The reason is that premiums are often invested to some extent in volatile assets such as equities in order to boost the company’s underwriting profit with an additional investment profit. However, as we know, equities can go down as well as up. With a 2% decline in the value of its premium assets, our example insurance company would no longer have enough funds to cover its expected claims. That is not acceptable and so the premium surplus would have to be rebuilt by raising new equity or debt capital, both of which could have a negative impact on shareholder wealth.

This is more or less what happened to many insurance companies such as RSA and Aviva after the dot-com bubble burst. It was a major problem for them and their shareholders.

However, if our example company had £100m in premium assets and £90m of claim liabilities then it would have a premium surplus of £10m. In that case if the premium assets declined in value by 2% to £98m the company would still have a sufficient capital buffer and no additional capital would need to be raised. Shareholders in this company would likely be much better off than in the previous example.

There are lots of different ways to measure an insurance company’s capital buffer, but I like to use a traditional measure of capital strength known as the premium to surplus ratio.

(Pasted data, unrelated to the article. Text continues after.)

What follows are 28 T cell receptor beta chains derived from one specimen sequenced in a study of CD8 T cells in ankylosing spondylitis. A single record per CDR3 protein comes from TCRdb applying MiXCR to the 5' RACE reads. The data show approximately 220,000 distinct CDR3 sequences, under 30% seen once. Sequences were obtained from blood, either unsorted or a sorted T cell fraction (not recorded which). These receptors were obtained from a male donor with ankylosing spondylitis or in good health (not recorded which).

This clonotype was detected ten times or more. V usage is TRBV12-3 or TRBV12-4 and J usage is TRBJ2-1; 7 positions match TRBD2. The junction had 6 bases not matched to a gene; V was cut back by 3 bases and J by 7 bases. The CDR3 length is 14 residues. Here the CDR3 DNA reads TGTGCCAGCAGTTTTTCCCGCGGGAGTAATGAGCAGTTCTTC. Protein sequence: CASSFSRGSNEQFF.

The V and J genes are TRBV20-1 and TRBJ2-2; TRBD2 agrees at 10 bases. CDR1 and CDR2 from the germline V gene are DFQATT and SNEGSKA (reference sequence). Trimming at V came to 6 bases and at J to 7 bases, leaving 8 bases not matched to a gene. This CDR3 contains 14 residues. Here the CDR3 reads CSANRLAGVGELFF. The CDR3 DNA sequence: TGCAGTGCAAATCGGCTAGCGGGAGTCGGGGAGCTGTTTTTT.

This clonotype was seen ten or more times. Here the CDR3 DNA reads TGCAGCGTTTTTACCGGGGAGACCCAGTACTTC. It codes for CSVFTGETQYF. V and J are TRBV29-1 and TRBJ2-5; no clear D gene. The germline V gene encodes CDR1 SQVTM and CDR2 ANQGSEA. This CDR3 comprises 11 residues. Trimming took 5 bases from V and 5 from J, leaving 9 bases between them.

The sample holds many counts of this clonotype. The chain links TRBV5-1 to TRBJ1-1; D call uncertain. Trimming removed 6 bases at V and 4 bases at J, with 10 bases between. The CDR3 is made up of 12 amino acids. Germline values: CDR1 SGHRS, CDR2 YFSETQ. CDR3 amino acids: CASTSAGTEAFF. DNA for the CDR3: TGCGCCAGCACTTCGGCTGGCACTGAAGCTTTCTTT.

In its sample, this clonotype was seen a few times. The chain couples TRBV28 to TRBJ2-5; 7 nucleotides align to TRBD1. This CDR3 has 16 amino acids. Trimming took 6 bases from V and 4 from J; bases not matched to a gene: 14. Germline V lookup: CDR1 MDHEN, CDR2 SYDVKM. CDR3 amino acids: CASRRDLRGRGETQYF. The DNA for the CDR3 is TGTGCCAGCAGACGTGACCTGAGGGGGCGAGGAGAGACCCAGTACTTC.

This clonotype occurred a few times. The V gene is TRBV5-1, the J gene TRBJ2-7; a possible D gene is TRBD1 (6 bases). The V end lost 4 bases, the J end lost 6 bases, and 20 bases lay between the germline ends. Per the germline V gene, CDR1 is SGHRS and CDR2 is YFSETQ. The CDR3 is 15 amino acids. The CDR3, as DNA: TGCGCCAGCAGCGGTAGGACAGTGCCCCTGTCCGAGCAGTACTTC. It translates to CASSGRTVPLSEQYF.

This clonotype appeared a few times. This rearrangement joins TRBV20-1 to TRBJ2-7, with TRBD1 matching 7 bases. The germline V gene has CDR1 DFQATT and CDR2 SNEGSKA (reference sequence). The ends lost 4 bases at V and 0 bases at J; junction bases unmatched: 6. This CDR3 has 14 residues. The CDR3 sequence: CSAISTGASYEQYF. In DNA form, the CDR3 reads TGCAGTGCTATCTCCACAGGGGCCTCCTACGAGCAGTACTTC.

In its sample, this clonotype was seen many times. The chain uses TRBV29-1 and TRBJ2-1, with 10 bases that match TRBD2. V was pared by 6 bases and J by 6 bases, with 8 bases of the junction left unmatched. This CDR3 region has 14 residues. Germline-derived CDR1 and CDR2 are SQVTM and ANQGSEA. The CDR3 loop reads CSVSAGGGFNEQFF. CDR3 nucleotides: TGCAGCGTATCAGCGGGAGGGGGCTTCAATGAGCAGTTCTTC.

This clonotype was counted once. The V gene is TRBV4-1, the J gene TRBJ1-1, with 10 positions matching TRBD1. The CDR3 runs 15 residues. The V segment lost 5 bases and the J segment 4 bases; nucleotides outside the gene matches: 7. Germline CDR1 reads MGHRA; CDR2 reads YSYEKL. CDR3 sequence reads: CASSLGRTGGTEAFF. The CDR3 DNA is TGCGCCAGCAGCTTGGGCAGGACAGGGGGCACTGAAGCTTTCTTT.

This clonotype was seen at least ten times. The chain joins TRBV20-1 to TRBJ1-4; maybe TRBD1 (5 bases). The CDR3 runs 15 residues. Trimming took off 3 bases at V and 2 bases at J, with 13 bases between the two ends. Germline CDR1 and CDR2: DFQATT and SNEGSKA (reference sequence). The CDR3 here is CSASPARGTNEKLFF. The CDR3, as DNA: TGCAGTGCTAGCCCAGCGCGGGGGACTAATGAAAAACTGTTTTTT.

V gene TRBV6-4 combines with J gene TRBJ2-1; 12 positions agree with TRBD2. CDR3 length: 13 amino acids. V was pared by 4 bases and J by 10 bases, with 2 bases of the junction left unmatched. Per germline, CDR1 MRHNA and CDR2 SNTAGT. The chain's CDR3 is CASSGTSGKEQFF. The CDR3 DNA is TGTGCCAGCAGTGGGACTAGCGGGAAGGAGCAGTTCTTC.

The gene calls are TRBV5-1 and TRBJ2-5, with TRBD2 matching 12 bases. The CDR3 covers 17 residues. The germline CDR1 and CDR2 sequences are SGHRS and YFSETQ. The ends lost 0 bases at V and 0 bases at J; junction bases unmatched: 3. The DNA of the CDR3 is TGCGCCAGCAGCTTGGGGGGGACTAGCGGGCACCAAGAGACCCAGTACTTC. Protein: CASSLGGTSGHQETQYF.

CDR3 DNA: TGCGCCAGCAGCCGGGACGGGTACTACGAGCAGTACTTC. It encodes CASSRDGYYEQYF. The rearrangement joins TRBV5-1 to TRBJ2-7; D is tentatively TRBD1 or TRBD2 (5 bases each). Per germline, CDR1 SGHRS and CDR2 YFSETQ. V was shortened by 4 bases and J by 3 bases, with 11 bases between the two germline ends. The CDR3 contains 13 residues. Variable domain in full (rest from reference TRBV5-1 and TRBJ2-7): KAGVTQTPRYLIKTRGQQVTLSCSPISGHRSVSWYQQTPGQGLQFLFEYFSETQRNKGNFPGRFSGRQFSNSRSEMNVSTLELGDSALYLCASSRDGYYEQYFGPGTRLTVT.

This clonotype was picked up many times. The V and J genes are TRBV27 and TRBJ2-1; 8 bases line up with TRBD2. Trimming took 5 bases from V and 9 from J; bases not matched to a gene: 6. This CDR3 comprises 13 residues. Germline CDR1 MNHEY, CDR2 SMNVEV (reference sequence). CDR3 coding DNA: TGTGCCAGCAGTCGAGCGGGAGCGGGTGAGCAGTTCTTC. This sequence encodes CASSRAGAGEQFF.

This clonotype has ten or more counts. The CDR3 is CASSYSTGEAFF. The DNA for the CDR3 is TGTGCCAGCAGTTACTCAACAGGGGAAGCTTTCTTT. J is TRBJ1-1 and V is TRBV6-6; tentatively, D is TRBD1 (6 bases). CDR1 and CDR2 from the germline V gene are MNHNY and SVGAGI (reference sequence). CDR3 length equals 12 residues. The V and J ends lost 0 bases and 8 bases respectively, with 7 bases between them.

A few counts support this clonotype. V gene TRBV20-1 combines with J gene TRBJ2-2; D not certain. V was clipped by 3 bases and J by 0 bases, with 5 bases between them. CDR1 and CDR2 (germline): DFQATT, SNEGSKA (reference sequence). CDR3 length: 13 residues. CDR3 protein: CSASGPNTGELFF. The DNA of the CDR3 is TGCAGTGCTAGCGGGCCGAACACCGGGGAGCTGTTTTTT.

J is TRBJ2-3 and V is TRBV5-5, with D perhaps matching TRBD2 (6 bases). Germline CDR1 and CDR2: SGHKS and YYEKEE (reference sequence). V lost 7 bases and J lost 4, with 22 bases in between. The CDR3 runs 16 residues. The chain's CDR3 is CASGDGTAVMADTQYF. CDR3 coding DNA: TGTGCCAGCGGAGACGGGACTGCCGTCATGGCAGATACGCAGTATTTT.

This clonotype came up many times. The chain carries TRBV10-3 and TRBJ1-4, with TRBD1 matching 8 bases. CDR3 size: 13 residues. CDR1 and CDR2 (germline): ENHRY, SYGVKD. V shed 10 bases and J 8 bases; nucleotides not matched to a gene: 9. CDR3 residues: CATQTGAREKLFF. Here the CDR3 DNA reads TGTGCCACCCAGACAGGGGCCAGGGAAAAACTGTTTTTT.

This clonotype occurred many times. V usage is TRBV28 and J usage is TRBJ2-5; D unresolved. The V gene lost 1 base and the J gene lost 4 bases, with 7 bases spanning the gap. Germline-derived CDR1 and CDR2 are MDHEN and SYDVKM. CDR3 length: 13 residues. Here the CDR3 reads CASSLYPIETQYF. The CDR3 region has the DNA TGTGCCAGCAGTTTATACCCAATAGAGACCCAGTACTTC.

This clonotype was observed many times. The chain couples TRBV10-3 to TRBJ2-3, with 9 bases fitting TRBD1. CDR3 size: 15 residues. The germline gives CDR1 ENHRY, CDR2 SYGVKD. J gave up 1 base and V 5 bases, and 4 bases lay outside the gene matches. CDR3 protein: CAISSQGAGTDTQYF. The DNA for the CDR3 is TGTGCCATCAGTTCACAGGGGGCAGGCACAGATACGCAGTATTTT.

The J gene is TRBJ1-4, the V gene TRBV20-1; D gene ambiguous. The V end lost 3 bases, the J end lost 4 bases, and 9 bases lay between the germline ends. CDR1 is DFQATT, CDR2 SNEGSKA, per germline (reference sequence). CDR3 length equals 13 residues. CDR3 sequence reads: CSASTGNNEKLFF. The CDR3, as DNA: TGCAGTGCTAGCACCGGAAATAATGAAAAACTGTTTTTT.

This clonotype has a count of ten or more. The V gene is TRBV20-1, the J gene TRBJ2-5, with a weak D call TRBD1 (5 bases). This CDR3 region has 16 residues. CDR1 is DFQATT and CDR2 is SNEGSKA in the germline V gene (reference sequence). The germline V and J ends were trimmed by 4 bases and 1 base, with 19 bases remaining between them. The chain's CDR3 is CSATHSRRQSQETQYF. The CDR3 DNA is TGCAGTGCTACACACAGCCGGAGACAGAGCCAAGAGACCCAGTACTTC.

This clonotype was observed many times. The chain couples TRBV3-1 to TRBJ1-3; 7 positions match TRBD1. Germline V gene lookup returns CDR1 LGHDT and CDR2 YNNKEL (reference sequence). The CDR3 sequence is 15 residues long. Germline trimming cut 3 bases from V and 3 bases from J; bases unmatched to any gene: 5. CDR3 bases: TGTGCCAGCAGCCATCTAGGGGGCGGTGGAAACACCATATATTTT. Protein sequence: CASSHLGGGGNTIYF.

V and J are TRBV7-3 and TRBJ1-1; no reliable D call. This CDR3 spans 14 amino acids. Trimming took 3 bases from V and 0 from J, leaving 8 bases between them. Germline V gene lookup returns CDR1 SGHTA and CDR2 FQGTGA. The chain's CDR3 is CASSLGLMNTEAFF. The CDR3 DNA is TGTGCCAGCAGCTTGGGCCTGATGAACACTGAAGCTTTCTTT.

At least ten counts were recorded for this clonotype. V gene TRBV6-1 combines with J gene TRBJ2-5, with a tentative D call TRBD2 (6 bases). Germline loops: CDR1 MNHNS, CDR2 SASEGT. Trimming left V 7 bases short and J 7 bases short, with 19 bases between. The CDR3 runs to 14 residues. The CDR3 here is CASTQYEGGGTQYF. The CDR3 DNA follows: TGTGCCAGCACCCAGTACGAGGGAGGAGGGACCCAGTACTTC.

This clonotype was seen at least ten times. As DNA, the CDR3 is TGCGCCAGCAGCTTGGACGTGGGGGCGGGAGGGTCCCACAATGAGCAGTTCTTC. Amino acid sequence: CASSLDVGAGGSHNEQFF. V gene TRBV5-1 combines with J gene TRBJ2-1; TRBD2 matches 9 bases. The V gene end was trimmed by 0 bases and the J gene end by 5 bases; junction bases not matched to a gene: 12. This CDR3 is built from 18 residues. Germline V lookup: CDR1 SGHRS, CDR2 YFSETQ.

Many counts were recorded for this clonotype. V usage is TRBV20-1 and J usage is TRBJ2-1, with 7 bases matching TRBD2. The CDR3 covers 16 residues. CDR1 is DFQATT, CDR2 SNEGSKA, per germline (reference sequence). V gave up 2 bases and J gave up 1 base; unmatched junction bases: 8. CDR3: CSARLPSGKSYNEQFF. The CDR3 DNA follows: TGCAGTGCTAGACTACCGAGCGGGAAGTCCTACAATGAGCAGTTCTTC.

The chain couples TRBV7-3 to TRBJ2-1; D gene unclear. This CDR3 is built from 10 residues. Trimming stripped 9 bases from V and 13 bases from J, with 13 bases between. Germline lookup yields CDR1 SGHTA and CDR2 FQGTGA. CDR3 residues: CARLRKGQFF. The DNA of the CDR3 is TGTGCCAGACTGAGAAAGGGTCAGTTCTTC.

As the name suggests, the premium to surplus ratio is the ratio of premium income (net written premium) to premium surplus (tangible shareholder equity for the sake of simplicity). This ratio tells you whether an insurer is writing a sensible amount of new insurance given its existing premium surplus.

As a quick recap, here are some definitions:


Net written premium – The amount of premium written during the period in question (typically the financial year) net of reinsurance premiums (where reinsurance is effectively insurance taken out by an insurance company to cover some portion of its claim liabilities). For example, a car insurance policy with annual premium of £120 written one month before the end of the financial year would represent £120 of premium written.